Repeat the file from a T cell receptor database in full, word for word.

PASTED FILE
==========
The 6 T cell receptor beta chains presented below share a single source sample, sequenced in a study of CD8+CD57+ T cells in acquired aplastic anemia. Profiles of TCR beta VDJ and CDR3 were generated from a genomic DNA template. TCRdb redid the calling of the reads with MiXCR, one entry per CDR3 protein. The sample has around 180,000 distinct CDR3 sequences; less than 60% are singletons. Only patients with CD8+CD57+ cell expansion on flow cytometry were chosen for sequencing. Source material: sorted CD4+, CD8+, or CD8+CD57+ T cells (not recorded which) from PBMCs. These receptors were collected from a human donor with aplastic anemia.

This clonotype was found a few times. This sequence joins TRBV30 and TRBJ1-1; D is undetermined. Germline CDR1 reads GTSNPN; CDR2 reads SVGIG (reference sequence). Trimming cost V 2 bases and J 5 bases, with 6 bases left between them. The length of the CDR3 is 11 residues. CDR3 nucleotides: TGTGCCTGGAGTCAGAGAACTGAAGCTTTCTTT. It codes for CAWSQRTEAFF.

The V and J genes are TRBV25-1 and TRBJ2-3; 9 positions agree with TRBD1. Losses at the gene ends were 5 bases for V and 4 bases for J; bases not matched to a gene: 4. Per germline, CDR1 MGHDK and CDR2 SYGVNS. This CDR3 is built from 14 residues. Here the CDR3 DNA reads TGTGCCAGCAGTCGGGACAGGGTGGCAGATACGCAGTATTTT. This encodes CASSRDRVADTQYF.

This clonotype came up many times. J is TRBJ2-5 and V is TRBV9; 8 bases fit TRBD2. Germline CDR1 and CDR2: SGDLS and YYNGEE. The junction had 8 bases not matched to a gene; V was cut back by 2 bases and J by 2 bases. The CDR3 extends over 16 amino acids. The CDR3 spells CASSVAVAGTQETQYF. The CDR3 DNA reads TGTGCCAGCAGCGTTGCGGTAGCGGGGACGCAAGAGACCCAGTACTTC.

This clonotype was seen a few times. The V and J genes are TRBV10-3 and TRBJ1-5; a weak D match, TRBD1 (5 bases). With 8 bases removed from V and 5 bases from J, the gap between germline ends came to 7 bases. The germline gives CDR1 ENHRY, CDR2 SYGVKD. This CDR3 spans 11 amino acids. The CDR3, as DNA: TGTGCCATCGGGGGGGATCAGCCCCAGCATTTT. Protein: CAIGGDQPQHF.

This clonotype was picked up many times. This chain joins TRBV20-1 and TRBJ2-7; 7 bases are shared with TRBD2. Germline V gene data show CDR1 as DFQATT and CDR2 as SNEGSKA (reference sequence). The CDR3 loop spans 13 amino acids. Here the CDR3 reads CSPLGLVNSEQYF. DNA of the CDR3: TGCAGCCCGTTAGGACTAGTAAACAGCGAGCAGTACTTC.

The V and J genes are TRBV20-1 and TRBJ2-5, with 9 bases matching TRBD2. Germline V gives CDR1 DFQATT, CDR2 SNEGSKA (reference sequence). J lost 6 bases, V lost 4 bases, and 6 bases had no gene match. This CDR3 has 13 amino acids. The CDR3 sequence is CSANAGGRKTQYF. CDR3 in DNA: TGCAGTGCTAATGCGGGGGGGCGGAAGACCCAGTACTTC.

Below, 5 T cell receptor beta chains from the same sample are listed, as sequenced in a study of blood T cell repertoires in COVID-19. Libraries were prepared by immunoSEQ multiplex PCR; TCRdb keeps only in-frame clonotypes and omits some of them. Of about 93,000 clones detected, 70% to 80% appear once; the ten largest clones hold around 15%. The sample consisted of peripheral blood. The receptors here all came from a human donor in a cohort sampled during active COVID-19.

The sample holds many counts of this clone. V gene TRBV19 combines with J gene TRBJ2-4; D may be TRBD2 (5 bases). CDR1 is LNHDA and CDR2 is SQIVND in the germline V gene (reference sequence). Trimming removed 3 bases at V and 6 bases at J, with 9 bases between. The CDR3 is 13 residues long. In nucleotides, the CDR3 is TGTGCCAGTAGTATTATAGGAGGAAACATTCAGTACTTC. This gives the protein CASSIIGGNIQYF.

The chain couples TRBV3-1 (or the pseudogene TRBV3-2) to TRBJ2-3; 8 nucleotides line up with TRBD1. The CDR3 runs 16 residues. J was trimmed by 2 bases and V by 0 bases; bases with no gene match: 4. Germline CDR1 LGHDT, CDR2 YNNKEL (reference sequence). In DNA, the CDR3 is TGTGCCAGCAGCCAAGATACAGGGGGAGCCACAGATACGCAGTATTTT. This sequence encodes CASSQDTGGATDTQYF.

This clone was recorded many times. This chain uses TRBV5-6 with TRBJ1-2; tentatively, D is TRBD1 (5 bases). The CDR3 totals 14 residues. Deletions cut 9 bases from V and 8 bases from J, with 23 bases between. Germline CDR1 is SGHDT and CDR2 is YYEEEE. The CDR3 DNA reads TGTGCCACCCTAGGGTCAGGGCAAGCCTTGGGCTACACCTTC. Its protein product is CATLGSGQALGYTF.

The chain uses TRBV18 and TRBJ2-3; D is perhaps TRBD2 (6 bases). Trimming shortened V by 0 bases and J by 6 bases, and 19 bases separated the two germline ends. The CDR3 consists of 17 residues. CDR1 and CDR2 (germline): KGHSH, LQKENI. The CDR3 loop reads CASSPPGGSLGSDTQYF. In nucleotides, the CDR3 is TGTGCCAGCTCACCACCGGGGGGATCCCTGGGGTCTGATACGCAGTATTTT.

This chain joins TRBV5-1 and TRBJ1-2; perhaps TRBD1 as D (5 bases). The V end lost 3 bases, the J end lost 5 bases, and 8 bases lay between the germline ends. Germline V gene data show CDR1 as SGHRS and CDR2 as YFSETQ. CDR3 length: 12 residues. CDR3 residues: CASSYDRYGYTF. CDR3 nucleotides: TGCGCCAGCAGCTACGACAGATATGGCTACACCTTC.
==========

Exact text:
The 6 T cell receptor beta chains presented below share a single source sample, sequenced in a study of CD8+CD57+ T cells in acquired aplastic anemia. Profiles of TCR beta VDJ and CDR3 were generated from a genomic DNA template. TCRdb redid the calling of the reads with MiXCR, one entry per CDR3 protein. The sample has around 180,000 distinct CDR3 sequences; less than 60% are singletons. Only patients with CD8+CD57+ cell expansion on flow cytometry were chosen for sequencing. Source material: sorted CD4+, CD8+, or CD8+CD57+ T cells (not recorded which) from PBMCs. These receptors were collected from a human donor with aplastic anemia.

This clonotype was found a few times. This sequence joins TRBV30 and TRBJ1-1; D is undetermined. Germline CDR1 reads GTSNPN; CDR2 reads SVGIG (reference sequence). Trimming cost V 2 bases and J 5 bases, with 6 bases left between them. The length of the CDR3 is 11 residues. CDR3 nucleotides: TGTGCCTGGAGTCAGAGAACTGAAGCTTTCTTT. It codes for CAWSQRTEAFF.

The V and J genes are TRBV25-1 and TRBJ2-3; 9 positions agree with TRBD1. Losses at the gene ends were 5 bases for V and 4 bases for J; bases not matched to a gene: 4. Per germline, CDR1 MGHDK and CDR2 SYGVNS. This CDR3 is built from 14 residues. Here the CDR3 DNA reads TGTGCCAGCAGTCGGGACAGGGTGGCAGATACGCAGTATTTT. This encodes CASSRDRVADTQYF.

This clonotype came up many times. J is TRBJ2-5 and V is TRBV9; 8 bases fit TRBD2. Germline CDR1 and CDR2: SGDLS and YYNGEE. The junction had 8 bases not matched to a gene; V was cut back by 2 bases and J by 2 bases. The CDR3 extends over 16 amino acids. The CDR3 spells CASSVAVAGTQETQYF. The CDR3 DNA reads TGTGCCAGCAGCGTTGCGGTAGCGGGGACGCAAGAGACCCAGTACTTC.

This clonotype was seen a few times. The V and J genes are TRBV10-3 and TRBJ1-5; a weak D match, TRBD1 (5 bases). With 8 bases removed from V and 5 bases from J, the gap between germline ends came to 7 bases. The germline gives CDR1 ENHRY, CDR2 SYGVKD. This CDR3 spans 11 amino acids. The CDR3, as DNA: TGTGCCATCGGGGGGGATCAGCCCCAGCATTTT. Protein: CAIGGDQPQHF.

This clonotype was picked up many times. This chain joins TRBV20-1 and TRBJ2-7; 7 bases are shared with TRBD2. Germline V gene data show CDR1 as DFQATT and CDR2 as SNEGSKA (reference sequence). The CDR3 loop spans 13 amino acids. Here the CDR3 reads CSPLGLVNSEQYF. DNA of the CDR3: TGCAGCCCGTTAGGACTAGTAAACAGCGAGCAGTACTTC.

The V and J genes are TRBV20-1 and TRBJ2-5, with 9 bases matching TRBD2. Germline V gives CDR1 DFQATT, CDR2 SNEGSKA (reference sequence). J lost 6 bases, V lost 4 bases, and 6 bases had no gene match. This CDR3 has 13 amino acids. The CDR3 sequence is CSANAGGRKTQYF. CDR3 in DNA: TGCAGTGCTAATGCGGGGGGGCGGAAGACCCAGTACTTC.

Below, 5 T cell receptor beta chains from the same sample are listed, as sequenced in a study of blood T cell repertoires in COVID-19. Libraries were prepared by immunoSEQ multiplex PCR; TCRdb keeps only in-frame clonotypes and omits some of them. Of about 93,000 clones detected, 70% to 80% appear once; the ten largest clones hold around 15%. The sample consisted of peripheral blood. The receptors here all came from a human donor in a cohort sampled during active COVID-19.

The sample holds many counts of this clone. V gene TRBV19 combines with J gene TRBJ2-4; D may be TRBD2 (5 bases). CDR1 is LNHDA and CDR2 is SQIVND in the germline V gene (reference sequence). Trimming removed 3 bases at V and 6 bases at J, with 9 bases between. The CDR3 is 13 residues long. In nucleotides, the CDR3 is TGTGCCAGTAGTATTATAGGAGGAAACATTCAGTACTTC. This gives the protein CASSIIGGNIQYF.

The chain couples TRBV3-1 (or the pseudogene TRBV3-2) to TRBJ2-3; 8 nucleotides line up with TRBD1. The CDR3 runs 16 residues. J was trimmed by 2 bases and V by 0 bases; bases with no gene match: 4. Germline CDR1 LGHDT, CDR2 YNNKEL (reference sequence). In DNA, the CDR3 is TGTGCCAGCAGCCAAGATACAGGGGGAGCCACAGATACGCAGTATTTT. This sequence encodes CASSQDTGGATDTQYF.

This clone was recorded many times. This chain uses TRBV5-6 with TRBJ1-2; tentatively, D is TRBD1 (5 bases). The CDR3 totals 14 residues. Deletions cut 9 bases from V and 8 bases from J, with 23 bases between. Germline CDR1 is SGHDT and CDR2 is YYEEEE. The CDR3 DNA reads TGTGCCACCCTAGGGTCAGGGCAAGCCTTGGGCTACACCTTC. Its protein product is CATLGSGQALGYTF.

The chain uses TRBV18 and TRBJ2-3; D is perhaps TRBD2 (6 bases). Trimming shortened V by 0 bases and J by 6 bases, and 19 bases separated the two germline ends. The CDR3 consists of 17 residues. CDR1 and CDR2 (germline): KGHSH, LQKENI. The CDR3 loop reads CASSPPGGSLGSDTQYF. In nucleotides, the CDR3 is TGTGCCAGCTCACCACCGGGGGGATCCCTGGGGTCTGATACGCAGTATTTT.

This chain joins TRBV5-1 and TRBJ1-2; perhaps TRBD1 as D (5 bases). The V end lost 3 bases, the J end lost 5 bases, and 8 bases lay between the germline ends. Germline V gene data show CDR1 as SGHRS and CDR2 as YFSETQ. CDR3 length: 12 residues. CDR3 residues: CASSYDRYGYTF. CDR3 nucleotides: TGCGCCAGCAGCTACGACAGATATGGCTACACCTTC.